Logo of Phnom Penh Post newspaper Phnom Penh Post - Questions surround Thai land mine claim

Questions surround Thai land mine claim

Questions surround Thai land mine claim

A MILITARY court in Phnom Penh is set to announce a verdict today in the case of a Thai national accused of planting land mines along the Thai-Cambodian border.

Suphap Vong Pakna confessed during testimony last week that he planted at least five explosive devices in a disputed area in Oddar Meanchey province. The man said he was paid by Thai soldiers to lay the mines before he was arrested last February. His lawyer said Thursday that he plans to argue for a lenient sentence.

“I hope that the court would consider the minimum jail term for my client because he was cheated by the Thai soldiers, he lacks education, and he has a mental health problem,” lawyer Sam Sokong said.

The lawyer said his client is charged with attempted murder, endangering national security and entering the country illegally – which he said could result in a prison term of between 15 and 30 years in the event of a conviction.

The case has led to renewed focus on a still-unresolved 2008 incident in which two Thai soldiers were severely injured when they stepped on land mines near the border. The Thai government said the mines had been freshly planted and pointed the finger at Cambodia.

Leng Sochea, deputy secretary general of the Cambodia Mine Action Authority, said Thailand must address the incident, noting that a diplomatic note sent to Thailand in response to the allegations had gone unanswered.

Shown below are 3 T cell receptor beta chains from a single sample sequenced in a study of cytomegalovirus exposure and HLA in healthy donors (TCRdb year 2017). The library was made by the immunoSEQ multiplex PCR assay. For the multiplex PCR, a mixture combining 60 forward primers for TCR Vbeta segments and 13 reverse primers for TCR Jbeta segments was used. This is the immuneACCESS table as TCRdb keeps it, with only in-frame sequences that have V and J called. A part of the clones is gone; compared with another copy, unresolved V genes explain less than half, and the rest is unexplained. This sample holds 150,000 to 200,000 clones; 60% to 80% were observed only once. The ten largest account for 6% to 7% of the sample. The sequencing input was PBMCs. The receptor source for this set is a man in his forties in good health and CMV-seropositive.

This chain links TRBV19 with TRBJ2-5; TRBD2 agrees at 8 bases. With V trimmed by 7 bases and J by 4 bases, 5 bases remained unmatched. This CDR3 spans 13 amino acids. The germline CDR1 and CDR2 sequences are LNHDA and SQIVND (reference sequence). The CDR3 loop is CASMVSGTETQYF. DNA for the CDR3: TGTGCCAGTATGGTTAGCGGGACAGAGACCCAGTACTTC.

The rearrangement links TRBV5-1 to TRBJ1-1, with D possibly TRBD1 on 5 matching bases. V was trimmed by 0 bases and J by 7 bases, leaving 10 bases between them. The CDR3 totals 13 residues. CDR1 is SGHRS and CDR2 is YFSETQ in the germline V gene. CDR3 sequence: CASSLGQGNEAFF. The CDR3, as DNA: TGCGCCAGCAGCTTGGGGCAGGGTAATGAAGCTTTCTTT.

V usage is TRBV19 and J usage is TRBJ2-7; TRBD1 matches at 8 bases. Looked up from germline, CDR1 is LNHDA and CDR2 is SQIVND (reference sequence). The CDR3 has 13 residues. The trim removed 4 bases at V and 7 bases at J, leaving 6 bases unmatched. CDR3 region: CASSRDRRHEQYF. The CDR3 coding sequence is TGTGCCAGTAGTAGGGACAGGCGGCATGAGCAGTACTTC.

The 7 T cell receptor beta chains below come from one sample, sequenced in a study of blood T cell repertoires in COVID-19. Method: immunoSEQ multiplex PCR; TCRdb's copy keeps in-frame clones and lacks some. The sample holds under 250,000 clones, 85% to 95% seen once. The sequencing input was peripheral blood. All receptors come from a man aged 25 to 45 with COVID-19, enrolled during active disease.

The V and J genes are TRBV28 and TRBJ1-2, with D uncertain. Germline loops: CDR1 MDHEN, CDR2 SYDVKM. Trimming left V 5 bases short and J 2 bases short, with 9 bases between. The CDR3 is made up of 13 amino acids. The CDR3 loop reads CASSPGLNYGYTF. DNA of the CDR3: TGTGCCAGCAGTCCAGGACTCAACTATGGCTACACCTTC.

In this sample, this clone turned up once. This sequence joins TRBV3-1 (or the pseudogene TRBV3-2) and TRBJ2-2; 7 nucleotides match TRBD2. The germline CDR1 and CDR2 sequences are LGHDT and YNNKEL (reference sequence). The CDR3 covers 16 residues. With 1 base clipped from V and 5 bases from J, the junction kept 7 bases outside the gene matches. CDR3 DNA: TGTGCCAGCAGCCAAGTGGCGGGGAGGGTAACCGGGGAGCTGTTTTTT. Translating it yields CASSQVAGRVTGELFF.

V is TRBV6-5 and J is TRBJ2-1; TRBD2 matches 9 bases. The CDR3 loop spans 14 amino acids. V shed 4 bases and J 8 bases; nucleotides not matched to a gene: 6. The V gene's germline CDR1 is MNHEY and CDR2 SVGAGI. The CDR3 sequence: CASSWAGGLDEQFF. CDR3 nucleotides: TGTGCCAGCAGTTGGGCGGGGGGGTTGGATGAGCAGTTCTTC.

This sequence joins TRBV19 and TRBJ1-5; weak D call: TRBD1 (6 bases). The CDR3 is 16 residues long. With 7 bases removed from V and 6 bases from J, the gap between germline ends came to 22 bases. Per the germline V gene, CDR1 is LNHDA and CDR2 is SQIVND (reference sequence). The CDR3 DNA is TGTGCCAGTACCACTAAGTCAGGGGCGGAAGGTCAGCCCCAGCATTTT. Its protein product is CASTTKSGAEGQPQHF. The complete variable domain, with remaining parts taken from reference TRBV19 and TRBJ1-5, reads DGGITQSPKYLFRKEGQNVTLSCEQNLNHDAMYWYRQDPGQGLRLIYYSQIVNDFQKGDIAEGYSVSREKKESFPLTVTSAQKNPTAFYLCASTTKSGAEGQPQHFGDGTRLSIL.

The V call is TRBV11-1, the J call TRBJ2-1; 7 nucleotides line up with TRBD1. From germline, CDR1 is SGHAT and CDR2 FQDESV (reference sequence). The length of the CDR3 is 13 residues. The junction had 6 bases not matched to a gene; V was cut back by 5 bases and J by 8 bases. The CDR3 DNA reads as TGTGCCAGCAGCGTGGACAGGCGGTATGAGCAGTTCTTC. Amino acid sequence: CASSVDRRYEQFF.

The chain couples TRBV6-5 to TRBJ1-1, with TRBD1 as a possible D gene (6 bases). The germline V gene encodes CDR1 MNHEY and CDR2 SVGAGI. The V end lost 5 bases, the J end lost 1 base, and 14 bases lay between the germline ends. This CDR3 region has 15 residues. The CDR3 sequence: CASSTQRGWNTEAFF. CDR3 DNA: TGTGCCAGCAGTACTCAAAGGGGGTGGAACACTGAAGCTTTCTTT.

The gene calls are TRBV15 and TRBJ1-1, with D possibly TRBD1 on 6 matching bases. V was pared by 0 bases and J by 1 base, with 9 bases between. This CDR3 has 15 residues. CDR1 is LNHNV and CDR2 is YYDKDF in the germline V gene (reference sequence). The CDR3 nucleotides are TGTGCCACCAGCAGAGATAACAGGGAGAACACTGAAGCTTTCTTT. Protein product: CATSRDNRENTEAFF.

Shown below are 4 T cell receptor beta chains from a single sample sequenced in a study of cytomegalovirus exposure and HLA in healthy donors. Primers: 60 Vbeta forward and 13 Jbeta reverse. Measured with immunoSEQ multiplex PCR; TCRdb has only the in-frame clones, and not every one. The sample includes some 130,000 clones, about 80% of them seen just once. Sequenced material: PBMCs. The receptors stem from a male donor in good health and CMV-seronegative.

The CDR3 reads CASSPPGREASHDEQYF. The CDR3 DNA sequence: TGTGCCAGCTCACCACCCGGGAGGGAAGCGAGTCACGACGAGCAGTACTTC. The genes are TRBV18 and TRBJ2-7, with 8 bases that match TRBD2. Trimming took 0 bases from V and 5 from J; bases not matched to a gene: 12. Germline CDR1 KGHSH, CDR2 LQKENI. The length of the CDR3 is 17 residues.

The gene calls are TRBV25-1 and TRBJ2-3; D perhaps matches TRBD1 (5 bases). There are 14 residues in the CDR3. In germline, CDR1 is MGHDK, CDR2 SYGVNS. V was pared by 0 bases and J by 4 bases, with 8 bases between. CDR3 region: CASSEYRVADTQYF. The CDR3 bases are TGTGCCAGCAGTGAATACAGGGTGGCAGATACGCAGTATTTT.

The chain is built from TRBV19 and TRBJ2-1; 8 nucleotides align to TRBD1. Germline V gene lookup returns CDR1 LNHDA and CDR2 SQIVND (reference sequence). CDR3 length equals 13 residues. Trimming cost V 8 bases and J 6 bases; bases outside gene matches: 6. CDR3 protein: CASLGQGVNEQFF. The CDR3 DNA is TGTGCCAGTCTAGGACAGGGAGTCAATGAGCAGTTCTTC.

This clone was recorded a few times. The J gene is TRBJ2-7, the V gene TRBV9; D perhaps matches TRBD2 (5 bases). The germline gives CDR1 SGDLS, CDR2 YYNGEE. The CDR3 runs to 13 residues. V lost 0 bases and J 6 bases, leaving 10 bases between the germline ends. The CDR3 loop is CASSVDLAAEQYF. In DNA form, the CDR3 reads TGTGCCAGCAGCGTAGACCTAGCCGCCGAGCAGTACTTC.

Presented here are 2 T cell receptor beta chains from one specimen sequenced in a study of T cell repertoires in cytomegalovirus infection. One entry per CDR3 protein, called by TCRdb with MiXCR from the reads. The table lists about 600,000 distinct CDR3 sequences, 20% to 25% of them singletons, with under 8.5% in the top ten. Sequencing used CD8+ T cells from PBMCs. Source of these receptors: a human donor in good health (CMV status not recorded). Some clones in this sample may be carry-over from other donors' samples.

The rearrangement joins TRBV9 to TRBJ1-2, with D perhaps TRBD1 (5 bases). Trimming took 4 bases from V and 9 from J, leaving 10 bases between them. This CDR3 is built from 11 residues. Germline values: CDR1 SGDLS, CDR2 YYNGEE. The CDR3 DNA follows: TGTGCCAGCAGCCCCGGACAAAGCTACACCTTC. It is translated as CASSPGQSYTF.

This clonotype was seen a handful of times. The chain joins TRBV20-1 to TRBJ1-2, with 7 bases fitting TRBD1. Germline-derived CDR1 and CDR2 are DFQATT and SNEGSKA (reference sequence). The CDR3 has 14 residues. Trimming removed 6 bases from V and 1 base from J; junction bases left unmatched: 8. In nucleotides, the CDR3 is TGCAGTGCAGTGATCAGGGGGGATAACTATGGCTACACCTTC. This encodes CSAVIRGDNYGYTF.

“We need an explanation from the Thai government. Otherwise we will lose face because of their allegation,” Leng Sochea said.

“We want the Thai government to look at the history of land mines and the confession of the Thai man.”

The Post was unable to reach Thai government spokesman Panitan Wattanayagorn for comment Thurday, but he has previously declined to comment on the case.

Meanwhile, figures released Thursday suggest a continued drop in the number of land mine or explosive remnant of war (ERW) casualties registered in the Kingdom last year. In 2009, 243 people were injured or killed by explosives, compared with 271 in 2008, according to statistics from the Cambodia Mine/ERW Victim Information System.

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